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Chicken Soup for the Soul: "I Will Always Love You"

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  • Angel
    This truly touched my heart, I hope you all enjoy. Feel free to share with others....... *May you walk in HIS love and light always, ~Angel~ [Group Mod for]
    Message 1 of 1 , Aug 2, 2005
      This truly touched my heart, I hope you all enjoy. Feel free to share with

      *May you walk in "HIS" love and light always,
      [Group Mod for]

      I Will Always Love You
      By Suzanne Perry, Ph.D.

      Like most elementary schools, it was typical to have a parade of students in
      and out of the health clinic throughout the day. We dispensed ice for bumps
      and bruises, Band-Aids for cuts, and liberal doses of sympathy and hugs. As
      principal, my office was right next door to the clinic, so I often dropped
      in to lend a hand and help out with the hugs. I knew that for some kids,
      mine might be the only one they got all day.

      One morning I was putting a Band-Aid on a little girl's scraped knee. Her
      blonde hair was matted, and I noticed that she was shivering in her thin
      little sleeveless blouse. I found her a warm sweatshirt and helped her pull
      it on. "Thanks for taking care of me," she whispered as she climbed into my
      lap and snuggled up against me.

      It wasn't long after that when I ran across an unfamiliar lump under my arm.
      Cancer, an aggressively spreading kind, had already invaded thirteen of my
      lymph nodes. I pondered whether or not to tell the students about my
      diagnosis. The word breast seemed so hard to say out loud to them, and the
      word cancer seemed so frightening. When it became evident that the children
      were going to find out one way or another, either the straight scoop from me
      or possibly a garbled version from someone else, I decided to tell them
      myself. It wasn't easy to get the words out, but the empathy and concern I
      saw in their faces as I explained it to them told me I had made the right
      decision. When I gave them a chance to ask questions, they mostly wanted to
      know how they could help. I told them that what I would like best would be
      their letters, pictures and prayers. I stood by the gym door as the
      children solemnly filed out. My little blonde friend darted out of line and
      threw herself into my arms. Then she stepped back to look up into my face.
      "Don't be afraid, Dr. Perry," she said earnestly, "I know you'll be back
      because now it's our turn to take care of you."

      No one could have ever done a better job. The kids sent me off to my first
      chemotherapy session with a hilarious book of nausea remedies that they had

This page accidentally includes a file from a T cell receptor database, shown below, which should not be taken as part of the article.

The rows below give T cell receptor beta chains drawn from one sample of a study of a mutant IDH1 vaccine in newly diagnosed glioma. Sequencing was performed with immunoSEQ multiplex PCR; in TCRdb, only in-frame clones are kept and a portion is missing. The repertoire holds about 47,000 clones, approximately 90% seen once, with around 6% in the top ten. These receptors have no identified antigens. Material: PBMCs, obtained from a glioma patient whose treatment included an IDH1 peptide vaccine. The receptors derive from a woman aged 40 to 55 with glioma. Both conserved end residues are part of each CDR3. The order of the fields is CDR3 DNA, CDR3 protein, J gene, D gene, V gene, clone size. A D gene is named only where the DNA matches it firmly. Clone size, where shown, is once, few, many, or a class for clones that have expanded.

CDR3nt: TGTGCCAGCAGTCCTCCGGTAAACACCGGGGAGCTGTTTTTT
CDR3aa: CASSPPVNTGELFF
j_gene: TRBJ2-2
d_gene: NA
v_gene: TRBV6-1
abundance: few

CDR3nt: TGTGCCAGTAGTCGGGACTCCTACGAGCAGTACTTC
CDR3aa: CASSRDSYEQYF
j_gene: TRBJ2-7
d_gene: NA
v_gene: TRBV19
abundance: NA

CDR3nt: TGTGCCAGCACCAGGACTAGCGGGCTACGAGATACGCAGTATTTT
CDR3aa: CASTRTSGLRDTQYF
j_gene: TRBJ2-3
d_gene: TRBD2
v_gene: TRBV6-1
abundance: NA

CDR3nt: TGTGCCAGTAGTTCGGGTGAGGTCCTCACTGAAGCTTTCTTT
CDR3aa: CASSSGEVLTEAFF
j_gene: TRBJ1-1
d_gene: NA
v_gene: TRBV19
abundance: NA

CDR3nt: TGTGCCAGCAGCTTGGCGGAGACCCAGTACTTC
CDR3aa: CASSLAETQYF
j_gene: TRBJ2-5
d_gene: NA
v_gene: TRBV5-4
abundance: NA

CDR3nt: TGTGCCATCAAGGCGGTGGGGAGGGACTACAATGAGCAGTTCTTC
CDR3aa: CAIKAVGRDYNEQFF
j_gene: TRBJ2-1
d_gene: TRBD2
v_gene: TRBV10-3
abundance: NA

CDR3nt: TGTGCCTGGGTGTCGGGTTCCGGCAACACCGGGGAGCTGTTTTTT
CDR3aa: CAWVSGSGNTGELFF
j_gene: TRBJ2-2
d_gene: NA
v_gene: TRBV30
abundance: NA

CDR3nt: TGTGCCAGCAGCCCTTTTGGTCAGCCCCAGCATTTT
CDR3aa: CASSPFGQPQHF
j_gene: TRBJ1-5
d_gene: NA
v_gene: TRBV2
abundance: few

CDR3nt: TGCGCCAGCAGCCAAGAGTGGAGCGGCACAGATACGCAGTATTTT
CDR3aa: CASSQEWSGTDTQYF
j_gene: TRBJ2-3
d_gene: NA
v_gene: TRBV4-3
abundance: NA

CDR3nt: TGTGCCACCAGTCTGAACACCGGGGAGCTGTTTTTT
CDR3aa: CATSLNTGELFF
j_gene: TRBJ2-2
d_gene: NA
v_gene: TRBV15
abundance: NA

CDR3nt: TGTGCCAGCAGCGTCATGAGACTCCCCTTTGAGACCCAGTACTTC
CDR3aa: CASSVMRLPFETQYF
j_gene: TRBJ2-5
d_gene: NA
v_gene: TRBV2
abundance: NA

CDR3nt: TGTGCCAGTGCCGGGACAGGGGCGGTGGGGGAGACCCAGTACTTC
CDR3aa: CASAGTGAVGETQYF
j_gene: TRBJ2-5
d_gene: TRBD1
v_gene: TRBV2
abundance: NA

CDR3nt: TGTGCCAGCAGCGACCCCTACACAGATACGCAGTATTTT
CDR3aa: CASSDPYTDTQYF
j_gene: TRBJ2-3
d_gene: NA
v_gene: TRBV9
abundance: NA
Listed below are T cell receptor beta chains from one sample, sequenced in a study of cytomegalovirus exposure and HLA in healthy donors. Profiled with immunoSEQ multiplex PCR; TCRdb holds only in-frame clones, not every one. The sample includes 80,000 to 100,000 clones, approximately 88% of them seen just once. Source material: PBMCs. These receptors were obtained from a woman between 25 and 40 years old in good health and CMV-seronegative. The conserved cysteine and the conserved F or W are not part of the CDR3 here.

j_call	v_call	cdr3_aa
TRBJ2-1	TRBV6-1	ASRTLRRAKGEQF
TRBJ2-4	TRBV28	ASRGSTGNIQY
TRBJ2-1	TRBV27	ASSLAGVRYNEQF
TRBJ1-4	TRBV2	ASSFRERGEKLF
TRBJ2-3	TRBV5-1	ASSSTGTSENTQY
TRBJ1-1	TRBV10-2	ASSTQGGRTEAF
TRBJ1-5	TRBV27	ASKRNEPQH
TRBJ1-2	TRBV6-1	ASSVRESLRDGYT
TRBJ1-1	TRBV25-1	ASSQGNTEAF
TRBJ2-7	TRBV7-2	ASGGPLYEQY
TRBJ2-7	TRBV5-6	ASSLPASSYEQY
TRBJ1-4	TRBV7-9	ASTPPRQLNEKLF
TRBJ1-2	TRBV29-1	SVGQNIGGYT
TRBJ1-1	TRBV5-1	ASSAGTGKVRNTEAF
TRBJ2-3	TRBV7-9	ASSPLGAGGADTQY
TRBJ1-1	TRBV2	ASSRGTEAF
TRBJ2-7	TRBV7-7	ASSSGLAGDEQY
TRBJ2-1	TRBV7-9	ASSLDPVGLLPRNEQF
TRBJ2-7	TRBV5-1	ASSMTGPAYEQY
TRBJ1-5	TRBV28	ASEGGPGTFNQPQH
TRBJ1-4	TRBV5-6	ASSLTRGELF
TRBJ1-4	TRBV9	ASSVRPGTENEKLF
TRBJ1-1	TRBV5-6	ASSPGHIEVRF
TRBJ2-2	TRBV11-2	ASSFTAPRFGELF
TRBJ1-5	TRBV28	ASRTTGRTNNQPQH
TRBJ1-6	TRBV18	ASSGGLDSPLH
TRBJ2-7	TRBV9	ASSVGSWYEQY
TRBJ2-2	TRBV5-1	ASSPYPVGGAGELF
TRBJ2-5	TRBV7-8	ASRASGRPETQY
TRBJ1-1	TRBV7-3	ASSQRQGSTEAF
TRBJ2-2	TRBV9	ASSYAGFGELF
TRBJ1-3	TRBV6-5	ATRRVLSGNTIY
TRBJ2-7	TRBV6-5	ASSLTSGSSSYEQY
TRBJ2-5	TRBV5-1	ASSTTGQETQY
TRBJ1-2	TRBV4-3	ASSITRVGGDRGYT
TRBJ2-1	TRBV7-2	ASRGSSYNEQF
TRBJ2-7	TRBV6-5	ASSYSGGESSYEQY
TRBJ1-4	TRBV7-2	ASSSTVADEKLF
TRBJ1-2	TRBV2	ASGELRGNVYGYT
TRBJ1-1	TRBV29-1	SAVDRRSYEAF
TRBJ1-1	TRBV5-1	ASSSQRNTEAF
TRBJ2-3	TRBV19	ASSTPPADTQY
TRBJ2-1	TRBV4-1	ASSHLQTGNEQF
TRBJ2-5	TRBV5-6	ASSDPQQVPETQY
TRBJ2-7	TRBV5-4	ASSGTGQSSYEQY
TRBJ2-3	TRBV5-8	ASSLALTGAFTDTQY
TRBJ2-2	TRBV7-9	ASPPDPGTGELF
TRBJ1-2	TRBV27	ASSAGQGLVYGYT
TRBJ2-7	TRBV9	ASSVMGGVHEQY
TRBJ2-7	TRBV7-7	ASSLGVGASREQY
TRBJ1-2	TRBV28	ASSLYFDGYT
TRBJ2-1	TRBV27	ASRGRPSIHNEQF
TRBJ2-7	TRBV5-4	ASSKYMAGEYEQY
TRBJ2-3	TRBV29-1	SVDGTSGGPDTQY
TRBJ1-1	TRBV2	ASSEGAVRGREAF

written. A video of every class in the school singing get-well songs
      accompanied me to the next chemotherapy appointment. By the third visit,
      the nurses were waiting at the door to find out what I would bring next. It
      was a delicate music box that played "I Will Always Love You."

      Even when I went into isolation at the hospital for a bone marrow transplant
      the letters and pictures kept coming until they covered every wall of my
      room. Then the kids traced their hands onto colored paper, cut them out and
      glued them together to make a freestanding rainbow of helping hands. "I
      feel like I've stepped into Disneyland every time I walk into this room," my
      doctor laughed. That was even before the six-foot apple blossom tree
      arrived adorned with messages written on paper apples from the students and
      teachers. What healing comfort I found in being surrounded by these tokens
      of their caring.

      At long last I was well enough to return to work. As I headed up the road
      to the school, I was suddenly overcome by doubts. What if the kids have
      forgotten all about me? I wondered, What if they don't want a skinny bald
      principal? What if . . . I caught sight of the school marquee as I rounded
      the bend. "Welcome Back, Dr. Perry," it read. As I drew closer, everywhere
      I looked were pink ribbons - ribbons in the windows, tied on the doorknobs,
      even up in the trees. The children and staff wore pink ribbons, too.

      My blonde buddy was first in line to greet me. "You're back, Dr. Perry, you
      re back!" she called. "See, I told you we'd take care of you!" As I hugged
      her tight, in the back of my mind I faintly heard my music box playing . . .
      "I will always love you."

      Reprinted by permission of Suzanne M. Perry, Ph.D. (c) 1999 from Chicken
      Soup for the Teacher's Soul by Jack Canfield and Mark Victor Hansen.

      *Source: www.chickensoup.com
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